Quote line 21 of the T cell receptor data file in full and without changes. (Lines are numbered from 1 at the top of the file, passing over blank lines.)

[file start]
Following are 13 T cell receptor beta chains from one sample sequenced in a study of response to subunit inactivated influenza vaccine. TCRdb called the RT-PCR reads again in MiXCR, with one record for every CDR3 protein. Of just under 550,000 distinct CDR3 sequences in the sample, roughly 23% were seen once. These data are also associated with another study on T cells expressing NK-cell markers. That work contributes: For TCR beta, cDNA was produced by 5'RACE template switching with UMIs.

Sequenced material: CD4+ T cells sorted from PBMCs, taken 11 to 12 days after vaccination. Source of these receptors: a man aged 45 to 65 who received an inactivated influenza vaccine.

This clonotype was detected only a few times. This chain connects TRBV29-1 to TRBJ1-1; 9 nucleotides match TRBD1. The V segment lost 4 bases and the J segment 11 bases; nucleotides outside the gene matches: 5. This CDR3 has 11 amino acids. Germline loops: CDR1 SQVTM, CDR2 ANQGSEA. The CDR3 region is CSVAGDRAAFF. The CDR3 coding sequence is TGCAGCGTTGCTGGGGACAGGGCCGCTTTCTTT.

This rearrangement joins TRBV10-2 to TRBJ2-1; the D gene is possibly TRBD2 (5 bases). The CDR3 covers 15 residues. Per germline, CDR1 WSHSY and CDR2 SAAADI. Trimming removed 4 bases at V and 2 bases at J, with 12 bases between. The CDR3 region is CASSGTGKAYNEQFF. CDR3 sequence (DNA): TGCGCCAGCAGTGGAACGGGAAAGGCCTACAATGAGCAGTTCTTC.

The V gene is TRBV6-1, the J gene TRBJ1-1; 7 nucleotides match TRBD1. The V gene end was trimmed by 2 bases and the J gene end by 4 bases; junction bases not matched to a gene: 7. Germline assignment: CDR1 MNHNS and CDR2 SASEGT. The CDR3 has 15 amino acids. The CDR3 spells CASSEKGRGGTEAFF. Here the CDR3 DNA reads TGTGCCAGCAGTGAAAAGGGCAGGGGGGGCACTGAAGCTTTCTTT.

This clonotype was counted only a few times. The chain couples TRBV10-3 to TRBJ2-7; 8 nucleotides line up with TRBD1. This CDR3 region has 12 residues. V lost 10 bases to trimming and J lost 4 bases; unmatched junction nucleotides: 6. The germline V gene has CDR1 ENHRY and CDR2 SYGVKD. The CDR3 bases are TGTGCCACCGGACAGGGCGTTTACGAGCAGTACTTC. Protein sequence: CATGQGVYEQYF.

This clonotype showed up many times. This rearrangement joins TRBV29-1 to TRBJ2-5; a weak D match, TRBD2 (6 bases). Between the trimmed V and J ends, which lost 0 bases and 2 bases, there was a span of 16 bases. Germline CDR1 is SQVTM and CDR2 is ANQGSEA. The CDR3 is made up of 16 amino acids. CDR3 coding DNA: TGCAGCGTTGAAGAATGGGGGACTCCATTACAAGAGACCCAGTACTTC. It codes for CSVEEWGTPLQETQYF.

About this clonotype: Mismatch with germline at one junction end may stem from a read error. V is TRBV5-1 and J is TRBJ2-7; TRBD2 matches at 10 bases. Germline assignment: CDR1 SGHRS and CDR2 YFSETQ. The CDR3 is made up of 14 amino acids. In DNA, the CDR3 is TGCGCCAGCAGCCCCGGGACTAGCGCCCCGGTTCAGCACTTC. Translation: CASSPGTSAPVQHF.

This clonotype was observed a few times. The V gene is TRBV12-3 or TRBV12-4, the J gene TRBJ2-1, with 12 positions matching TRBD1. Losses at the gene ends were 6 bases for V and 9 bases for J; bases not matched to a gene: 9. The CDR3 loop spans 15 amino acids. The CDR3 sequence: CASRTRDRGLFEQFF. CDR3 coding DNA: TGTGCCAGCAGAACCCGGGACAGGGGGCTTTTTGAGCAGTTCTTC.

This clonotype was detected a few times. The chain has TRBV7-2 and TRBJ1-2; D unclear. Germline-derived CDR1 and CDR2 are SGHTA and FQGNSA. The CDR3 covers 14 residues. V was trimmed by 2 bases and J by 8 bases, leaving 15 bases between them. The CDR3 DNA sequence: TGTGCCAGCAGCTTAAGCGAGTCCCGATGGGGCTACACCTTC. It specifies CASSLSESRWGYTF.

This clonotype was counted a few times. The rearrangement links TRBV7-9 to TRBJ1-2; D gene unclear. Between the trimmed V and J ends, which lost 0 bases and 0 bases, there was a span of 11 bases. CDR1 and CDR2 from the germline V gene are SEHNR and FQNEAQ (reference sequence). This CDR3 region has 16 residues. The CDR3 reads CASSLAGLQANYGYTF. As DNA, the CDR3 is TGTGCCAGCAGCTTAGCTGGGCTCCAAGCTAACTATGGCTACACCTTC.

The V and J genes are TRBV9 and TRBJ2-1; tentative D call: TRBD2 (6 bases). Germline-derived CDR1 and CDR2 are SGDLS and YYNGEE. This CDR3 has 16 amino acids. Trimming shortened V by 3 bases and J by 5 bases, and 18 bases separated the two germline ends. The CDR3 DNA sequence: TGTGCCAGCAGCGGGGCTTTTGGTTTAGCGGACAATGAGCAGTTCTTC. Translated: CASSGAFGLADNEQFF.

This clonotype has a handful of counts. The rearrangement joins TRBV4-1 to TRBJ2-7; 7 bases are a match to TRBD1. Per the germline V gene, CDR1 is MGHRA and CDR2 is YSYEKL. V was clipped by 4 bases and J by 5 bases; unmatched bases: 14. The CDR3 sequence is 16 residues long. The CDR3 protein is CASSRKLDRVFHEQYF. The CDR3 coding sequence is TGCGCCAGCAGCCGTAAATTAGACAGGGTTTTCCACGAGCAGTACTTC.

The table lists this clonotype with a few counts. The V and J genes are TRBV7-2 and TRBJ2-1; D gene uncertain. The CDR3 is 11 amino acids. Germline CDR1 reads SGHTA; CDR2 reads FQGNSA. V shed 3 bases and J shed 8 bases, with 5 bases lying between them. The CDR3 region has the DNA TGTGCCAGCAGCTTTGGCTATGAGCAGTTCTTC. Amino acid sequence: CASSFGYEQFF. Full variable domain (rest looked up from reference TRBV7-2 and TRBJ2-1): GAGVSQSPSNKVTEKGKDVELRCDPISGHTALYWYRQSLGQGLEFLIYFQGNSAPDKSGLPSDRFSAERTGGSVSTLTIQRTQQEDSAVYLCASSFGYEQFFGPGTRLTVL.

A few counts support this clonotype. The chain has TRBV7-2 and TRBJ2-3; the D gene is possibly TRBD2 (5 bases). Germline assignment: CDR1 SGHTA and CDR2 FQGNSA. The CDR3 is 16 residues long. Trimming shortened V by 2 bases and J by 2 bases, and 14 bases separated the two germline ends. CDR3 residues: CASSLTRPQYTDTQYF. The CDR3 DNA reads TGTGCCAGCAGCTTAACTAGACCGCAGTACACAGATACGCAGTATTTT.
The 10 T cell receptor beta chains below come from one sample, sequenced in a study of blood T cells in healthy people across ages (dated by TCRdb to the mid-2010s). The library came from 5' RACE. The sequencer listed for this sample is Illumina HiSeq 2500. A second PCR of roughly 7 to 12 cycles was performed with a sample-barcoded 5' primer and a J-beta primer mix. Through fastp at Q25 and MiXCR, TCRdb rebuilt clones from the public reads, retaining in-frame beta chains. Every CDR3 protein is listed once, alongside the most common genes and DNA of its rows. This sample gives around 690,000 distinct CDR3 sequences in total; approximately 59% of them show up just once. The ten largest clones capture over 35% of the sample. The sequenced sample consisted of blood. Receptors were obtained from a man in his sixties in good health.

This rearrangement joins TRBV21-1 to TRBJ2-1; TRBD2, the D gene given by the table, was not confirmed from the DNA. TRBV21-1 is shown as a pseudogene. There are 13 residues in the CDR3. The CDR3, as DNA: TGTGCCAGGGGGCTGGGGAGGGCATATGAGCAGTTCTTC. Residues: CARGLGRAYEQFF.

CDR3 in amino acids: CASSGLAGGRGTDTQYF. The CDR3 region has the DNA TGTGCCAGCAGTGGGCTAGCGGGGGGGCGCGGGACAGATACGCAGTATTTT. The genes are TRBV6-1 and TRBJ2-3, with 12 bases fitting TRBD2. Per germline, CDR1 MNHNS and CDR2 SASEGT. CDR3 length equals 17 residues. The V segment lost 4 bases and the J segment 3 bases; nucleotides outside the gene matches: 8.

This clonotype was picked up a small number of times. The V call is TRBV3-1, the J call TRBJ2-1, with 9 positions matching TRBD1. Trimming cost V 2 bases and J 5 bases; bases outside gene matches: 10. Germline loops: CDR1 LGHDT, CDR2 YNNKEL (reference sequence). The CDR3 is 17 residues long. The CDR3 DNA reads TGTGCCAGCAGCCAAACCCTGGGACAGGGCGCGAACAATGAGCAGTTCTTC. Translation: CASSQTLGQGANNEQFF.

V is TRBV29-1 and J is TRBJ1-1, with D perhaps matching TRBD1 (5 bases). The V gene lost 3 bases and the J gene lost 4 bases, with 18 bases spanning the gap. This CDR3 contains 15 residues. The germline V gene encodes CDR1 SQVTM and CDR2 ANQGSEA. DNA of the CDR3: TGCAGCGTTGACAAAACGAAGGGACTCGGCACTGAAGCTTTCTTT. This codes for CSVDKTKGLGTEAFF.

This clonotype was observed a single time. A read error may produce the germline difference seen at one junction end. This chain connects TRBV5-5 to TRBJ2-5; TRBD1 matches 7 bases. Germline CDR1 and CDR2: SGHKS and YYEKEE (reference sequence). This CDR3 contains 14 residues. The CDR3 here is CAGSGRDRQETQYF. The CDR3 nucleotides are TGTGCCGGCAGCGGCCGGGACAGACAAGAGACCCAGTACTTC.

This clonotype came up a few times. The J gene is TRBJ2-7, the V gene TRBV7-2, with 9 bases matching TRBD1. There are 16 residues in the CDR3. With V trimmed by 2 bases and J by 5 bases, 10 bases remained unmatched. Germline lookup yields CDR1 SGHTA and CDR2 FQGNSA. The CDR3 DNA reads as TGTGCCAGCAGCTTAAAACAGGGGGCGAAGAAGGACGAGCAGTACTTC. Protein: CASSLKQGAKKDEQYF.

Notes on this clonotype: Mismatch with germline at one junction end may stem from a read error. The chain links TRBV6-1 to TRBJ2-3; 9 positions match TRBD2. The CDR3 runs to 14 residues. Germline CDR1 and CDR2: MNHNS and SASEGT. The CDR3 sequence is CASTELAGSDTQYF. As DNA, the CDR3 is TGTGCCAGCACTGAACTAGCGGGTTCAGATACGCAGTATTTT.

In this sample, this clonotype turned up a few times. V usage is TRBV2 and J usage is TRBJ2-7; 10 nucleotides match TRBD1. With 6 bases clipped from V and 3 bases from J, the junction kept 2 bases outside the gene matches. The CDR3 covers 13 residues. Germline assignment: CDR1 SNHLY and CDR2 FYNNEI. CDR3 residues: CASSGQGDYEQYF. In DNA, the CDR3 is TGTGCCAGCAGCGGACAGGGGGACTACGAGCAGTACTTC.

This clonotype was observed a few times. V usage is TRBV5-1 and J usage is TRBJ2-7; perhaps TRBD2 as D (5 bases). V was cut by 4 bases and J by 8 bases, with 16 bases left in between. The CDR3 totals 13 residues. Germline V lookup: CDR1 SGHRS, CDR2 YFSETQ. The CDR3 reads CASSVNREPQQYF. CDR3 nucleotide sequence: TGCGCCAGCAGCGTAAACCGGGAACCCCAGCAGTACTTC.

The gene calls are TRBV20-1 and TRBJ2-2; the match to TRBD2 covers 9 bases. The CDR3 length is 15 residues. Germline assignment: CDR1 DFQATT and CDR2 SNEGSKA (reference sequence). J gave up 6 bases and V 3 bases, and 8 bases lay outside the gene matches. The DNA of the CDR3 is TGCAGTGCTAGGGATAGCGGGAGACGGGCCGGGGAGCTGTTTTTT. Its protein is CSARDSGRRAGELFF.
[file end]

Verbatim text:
This clonotype was observed a single time. A read error may produce the germline difference seen at one junction end. This chain connects TRBV5-5 to TRBJ2-5; TRBD1 matches 7 bases. Germline CDR1 and CDR2: SGHKS and YYEKEE (reference sequence). This CDR3 contains 14 residues. The CDR3 here is CAGSGRDRQETQYF. The CDR3 nucleotides are TGTGCCGGCAGCGGCCGGGACAGACAAGAGACCCAGTACTTC.